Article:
Most people that know me know that I work full-time in Marketing, but that I dedicate additional time to not just read about issues that I care about– such as poverty alleviation and female empowerment–, but that I work hands-on with those issues. About 8 months ago, I got involved with an organization called Budget Buddies, a non-profit organization that pairs volunteer financial literacy coaches with low-income women.
The way the program works is that each volunteer is assigned a “buddy” who is trying to build financial literacy and every other week you meet with them and a large group of volunteers and buddies to discuss such topics as “Keeping Your Money Safe” and “Smart Credit” strategies and the weeks in between, you meet one-on-one with your buddy to make SMART goals (specific, measurable, achievable, relevant, time-bound). In total you meet once a week for 6 months (or about 22 hours). The final day is celebrated with a graduation ceremony where women are given an extra boost of confidence to be financially independent and savvier than before.
How Privilege Comes Into Play
I met my first buddy after a short meeting with volunteer staff. My buddy is in her early twenties with a 1.5 year old baby who is just beginning to complete her GED. She grew up in Boston and but somehow ended up being placed in a shelter. I do not know too many personal details about her, but all I know is that even though her situation seems like a sad one, she carries herself with dignity as every person should who is working towards a better life. My buddy does not have many privileges but she still makes her life “work.” She has a lot of potential; to get a job, go to school, whatever her heart desires. There are other people in the shelter that are in far worse situations–they have become addicted to drugs and/or have lost custody of their children, are currently pregnant, and even have many children living in the shelter. The shelter is a transitional housing facility that holds 15 young mothers and their children and even with the tight space, you can still hear and see children laughing and playing.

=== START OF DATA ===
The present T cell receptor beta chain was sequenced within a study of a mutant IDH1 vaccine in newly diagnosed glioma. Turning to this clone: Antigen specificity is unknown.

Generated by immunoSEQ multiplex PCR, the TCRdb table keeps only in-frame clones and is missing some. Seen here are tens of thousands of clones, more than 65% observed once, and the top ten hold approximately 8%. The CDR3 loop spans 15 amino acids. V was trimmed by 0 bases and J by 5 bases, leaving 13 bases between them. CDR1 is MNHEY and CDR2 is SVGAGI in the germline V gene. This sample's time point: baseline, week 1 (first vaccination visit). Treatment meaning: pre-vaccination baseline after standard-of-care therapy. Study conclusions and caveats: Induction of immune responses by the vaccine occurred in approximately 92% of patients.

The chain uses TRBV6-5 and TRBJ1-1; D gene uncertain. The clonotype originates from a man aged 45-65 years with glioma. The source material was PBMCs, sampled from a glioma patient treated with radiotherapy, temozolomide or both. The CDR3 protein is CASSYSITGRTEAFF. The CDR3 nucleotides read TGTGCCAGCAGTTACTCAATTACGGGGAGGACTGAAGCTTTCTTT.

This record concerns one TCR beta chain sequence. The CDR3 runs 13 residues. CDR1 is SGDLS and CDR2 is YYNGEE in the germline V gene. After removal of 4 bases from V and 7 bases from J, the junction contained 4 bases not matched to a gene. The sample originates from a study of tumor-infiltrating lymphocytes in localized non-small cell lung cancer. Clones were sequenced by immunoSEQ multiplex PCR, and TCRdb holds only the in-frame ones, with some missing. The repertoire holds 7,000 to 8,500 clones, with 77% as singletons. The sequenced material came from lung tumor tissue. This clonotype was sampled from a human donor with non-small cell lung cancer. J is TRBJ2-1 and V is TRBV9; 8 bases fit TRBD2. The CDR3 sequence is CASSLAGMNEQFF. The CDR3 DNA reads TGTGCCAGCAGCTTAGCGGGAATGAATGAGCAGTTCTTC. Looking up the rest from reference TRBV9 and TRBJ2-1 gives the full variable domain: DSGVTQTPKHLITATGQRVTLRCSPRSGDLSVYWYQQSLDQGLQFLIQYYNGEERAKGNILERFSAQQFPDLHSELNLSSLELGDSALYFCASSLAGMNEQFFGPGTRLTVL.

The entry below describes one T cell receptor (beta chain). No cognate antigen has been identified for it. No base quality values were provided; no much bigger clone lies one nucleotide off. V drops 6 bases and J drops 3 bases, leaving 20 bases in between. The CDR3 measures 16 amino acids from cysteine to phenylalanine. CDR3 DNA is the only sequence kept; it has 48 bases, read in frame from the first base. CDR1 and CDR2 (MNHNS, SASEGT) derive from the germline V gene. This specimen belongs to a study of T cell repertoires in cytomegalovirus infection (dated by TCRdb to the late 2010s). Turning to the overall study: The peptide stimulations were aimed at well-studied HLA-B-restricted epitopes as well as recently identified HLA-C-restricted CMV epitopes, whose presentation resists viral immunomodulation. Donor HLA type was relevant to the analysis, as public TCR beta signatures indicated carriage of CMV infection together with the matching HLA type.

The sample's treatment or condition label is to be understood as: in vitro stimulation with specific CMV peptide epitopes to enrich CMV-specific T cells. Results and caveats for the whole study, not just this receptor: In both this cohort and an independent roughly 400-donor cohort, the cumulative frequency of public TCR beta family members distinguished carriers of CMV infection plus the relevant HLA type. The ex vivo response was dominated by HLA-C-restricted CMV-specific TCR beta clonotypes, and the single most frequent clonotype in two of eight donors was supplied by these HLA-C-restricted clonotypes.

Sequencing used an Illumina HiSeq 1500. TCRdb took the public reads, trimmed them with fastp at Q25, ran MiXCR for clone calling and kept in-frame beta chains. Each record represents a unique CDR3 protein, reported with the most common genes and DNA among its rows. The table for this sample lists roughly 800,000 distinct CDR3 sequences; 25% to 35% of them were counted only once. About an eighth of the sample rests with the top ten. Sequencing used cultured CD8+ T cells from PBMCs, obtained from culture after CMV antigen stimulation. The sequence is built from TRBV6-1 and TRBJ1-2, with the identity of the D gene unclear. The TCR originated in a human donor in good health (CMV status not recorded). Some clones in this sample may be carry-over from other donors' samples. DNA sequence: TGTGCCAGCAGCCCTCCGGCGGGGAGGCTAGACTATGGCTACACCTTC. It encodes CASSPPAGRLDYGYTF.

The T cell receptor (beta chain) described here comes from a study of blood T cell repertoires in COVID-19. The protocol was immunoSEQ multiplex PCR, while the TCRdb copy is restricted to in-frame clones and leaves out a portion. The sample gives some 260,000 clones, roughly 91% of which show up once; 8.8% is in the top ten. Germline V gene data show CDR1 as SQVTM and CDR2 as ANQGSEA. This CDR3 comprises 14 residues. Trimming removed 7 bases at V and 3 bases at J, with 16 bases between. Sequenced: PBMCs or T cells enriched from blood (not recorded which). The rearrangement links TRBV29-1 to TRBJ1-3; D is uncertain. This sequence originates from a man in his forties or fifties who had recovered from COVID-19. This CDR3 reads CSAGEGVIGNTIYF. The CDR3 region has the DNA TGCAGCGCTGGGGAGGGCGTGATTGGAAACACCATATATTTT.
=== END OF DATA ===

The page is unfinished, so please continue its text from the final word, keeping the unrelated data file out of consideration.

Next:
Upon reflection, it isn’t hard to see that most of us are enormously privileged. There are more than 32,000 families in MA alone that are living below the poverty level and I have never been part of that group. That is great fortune. Most people get caught up on problems like “What new car should I buy?” and “How can I negotiate a higher salary?” but during those stressful times, people forget that the most basic things that they do have would be a dream-come-true to a lot of people. Even with so much that I feel like I need to accomplish in my life, I continuously like to check-in with myself to reiterate that during all the times that I am stressing over something, a far worse situation could be presenting itself to someone else. Count those blessings.